Hailed by city officials as a seminal moment in the Bowling Green Police Department’s history, the agency held a formal dedication Monday of the Bowling Green Law Enforcement Academy, which will enable new BGPD officers to be trained in-house.
The first class of 12 recruits attended the ribbon-cutting ceremony outside BGPD headquarters and was introduced to the public.
BGPD Chief Doug Hawkins said he anticipated the inaugural class would complete its training in November.
“This is one of those points in time when something changes our trajectory and makes us a better organization as a result,” Hawkins said in streaming video footage of the ceremony.
The BGPD obtained approval for the training academy in February from the Kentucky Law Enforcement Council, three years after city police officials began to sketch out the concept.
Previously, BGPD recruits had attended the state’s Department of Criminal Justice Training Academy in Richmond, but Hawkins said he believed a local academy would reduce the time it would take for new recruits to go from basic training to the streets, with the advantage of having officers train in the community they will serve.
The BGPD now becomes the fifth agency in the state with its own academy, joining the Lexington and Louisville police departments, Kentucky State Police and the Department of Criminal Justice.
A group of five sworn officers, plus support staff, comprise the agency’s training unit, an outgrowth from the establishment in 2003 of the training unit under then-BGPD Chief Bill Waltrip that consisted of one officer.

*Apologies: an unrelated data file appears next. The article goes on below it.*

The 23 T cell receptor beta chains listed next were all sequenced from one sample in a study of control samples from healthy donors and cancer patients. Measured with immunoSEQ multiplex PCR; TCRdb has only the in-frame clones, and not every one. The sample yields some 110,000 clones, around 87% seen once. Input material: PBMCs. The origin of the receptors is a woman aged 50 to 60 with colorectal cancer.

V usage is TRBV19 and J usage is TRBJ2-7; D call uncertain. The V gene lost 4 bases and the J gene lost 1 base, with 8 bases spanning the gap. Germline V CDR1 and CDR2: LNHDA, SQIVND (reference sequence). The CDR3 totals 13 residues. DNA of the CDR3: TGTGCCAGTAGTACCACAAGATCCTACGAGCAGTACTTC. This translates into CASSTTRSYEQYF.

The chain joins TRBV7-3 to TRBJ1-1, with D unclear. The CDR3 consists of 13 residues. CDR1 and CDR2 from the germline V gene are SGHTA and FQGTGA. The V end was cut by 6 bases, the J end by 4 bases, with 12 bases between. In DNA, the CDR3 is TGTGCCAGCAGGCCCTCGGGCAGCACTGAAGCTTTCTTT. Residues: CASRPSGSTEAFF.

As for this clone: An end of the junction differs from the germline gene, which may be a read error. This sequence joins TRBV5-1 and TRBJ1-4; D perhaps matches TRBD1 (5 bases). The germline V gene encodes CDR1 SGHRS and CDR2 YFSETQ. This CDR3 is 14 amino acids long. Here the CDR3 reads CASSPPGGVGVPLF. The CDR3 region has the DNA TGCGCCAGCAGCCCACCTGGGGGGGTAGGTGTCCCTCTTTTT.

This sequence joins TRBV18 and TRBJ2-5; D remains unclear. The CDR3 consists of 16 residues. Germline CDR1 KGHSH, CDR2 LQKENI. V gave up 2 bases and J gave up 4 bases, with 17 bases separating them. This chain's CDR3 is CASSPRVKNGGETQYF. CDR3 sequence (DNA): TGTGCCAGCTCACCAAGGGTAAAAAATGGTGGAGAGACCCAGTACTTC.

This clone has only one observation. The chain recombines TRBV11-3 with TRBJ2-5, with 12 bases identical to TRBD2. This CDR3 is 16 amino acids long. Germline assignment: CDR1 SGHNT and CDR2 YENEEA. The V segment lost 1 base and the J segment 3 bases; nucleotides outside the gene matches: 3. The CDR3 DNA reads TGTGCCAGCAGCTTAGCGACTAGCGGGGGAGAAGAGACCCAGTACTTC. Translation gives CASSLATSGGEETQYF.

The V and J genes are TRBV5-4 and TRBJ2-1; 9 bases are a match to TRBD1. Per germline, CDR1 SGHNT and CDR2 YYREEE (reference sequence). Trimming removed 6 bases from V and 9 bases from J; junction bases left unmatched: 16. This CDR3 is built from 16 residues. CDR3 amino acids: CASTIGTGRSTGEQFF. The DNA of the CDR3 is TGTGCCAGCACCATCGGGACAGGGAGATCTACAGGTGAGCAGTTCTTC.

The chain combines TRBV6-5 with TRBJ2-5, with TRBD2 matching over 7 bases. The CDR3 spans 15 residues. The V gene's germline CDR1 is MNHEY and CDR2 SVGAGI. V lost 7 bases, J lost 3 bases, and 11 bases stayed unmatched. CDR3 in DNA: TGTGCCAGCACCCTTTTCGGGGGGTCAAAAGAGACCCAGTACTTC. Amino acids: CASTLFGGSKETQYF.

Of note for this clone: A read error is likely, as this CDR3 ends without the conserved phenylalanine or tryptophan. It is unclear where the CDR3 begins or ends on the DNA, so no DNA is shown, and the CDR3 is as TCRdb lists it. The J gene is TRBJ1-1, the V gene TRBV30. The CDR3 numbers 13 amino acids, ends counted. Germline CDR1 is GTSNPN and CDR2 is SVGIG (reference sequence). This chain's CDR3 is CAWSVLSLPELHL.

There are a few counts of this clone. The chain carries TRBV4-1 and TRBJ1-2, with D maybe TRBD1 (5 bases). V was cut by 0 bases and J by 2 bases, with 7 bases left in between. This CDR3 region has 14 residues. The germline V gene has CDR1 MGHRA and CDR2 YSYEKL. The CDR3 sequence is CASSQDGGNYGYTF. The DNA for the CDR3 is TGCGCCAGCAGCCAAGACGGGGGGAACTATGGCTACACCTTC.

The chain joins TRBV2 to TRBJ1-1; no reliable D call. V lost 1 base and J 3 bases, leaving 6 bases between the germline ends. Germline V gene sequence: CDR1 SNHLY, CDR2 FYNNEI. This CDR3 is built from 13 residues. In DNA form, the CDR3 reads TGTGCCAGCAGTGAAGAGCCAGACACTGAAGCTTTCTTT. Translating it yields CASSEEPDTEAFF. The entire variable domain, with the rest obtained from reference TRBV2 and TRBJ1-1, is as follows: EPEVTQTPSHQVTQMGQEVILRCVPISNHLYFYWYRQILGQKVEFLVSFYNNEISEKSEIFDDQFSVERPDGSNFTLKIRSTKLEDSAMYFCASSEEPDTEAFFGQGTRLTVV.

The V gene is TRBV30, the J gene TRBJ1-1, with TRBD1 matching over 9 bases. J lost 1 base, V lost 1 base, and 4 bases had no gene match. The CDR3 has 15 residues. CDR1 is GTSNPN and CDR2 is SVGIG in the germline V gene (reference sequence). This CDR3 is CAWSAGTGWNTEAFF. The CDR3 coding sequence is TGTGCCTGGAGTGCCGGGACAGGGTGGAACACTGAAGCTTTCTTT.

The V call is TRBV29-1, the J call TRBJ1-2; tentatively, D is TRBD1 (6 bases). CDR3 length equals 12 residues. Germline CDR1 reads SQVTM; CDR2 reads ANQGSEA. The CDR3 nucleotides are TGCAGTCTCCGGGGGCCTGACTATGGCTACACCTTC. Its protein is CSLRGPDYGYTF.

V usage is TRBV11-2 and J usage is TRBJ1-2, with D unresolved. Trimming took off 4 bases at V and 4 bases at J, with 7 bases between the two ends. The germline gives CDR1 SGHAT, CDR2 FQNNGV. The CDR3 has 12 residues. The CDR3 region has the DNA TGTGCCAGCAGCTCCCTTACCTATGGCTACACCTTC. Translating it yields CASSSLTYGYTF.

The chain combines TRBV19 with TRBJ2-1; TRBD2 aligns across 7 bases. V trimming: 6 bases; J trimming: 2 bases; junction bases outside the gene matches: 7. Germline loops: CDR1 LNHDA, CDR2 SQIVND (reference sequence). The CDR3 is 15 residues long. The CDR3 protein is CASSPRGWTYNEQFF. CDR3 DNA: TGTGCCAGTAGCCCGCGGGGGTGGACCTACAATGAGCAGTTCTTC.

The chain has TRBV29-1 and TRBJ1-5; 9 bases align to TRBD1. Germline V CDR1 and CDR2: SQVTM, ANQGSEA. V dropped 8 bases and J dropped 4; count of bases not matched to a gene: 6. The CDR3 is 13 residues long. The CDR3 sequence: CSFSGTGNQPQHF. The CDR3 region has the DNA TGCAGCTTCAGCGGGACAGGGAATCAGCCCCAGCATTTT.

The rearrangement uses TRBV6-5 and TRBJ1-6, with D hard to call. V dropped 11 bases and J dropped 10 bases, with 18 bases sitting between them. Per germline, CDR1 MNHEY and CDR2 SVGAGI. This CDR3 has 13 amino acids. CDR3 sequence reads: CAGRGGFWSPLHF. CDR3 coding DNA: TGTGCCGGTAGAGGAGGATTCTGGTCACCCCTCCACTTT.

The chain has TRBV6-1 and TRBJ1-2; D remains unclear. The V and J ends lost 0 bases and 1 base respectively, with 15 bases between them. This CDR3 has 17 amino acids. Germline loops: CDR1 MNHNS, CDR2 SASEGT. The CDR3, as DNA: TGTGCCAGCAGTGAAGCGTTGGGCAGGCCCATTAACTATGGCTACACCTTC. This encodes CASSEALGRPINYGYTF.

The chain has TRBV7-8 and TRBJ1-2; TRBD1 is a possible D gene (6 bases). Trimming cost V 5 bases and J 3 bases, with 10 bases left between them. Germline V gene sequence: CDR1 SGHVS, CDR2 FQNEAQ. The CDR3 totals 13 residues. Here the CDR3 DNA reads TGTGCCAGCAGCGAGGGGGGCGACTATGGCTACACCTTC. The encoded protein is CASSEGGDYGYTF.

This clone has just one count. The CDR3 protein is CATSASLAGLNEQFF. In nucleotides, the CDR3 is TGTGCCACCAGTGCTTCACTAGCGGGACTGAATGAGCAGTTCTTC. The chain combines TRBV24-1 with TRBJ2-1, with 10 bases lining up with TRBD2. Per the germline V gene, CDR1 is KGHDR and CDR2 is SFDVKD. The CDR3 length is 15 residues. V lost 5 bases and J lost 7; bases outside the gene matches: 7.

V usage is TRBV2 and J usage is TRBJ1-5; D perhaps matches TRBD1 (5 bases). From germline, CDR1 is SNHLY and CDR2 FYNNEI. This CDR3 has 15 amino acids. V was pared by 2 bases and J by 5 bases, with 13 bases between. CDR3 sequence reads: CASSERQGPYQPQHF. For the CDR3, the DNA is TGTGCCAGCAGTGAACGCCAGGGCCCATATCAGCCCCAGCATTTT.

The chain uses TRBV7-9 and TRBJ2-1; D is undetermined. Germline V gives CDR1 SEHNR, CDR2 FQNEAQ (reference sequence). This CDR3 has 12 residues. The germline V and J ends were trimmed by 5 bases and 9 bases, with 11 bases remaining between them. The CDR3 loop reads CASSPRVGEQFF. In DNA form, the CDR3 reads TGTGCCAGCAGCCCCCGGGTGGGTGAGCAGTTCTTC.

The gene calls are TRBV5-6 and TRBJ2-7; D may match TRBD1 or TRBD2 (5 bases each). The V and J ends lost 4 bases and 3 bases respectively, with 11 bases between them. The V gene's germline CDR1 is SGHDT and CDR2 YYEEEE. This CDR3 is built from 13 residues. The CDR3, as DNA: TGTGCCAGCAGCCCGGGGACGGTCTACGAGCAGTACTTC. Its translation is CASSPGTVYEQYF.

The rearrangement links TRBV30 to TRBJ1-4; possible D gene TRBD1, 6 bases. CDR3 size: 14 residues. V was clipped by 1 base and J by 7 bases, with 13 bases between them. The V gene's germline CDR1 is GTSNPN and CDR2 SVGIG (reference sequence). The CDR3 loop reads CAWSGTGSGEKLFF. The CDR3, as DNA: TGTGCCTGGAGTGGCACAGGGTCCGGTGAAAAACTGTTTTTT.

Hawkins said the size of the agency has made it difficult at times to get new recruits into DOCJT classes in Richmond, and in 2017 work began in earnest among BGPD Lt. Col. Penny Bowles, Capt. Charles Casey and Capt. Robert Hansen to formulate a law enforcement academy, develop a curriculum and apply for approval from the state law enforcement council.
With classroom space at BGPD headquarters and an outdoor firing range, along with a complement of certified instructors, the agency already had many of the elements in place for its own training academy.
Leading figures from the state’s other law enforcement training academies lent support to the BGPD during the formative stages, Bowles said.
“Every time we reached out at all the different stages of the application process, we were never once met with any resistance,” Bowles said. “The only thing we were met with was open arms.”
Outside the BGPD, city officials were enthusiastic about the efforts to establish the training academy.
“I think this is going to be an incredible endeavor for all of our recruits to come, to be able to stay in Bowling Green and learn the ways of the Bowling Green Police Department,” City Manager Jeff Meisel said, addressing new recruits. “You’ll get to know Bowling Green very well during these weeks and months to come and you’ll learn the right way of doing things.”
Bowling Green Mayor Bruce Wilkerson, himself a retired BGPD officer, commended Hawkins for supporting the department’s efforts to focus on “hiring the right person” and provide thorough training.
Wilkerson recalled being with the department as it transitioned toward a community-oriented policing approach under then-Chief Gary Raymer that focused on building ties in the community and earning public trust.
The mayor then cautioned the new recruits that they were taking on “the hardest job in the world.”
“Your job is to convince people to behave in a manner in which they’re probably not inclined to do at the moment, and that means the most important tool you have is not the gun that you carry to exercise deadly force and it’s not the badge ... that carries the authority of this community and this state in enforcing those laws,” Wilkerson said. “The most important tool you have is your mind and your mouth because if you can talk that person into doing something it’s so much easier to complete your job ... regardless of who you’re dealing with, they may not be a saint, but they are a soul.”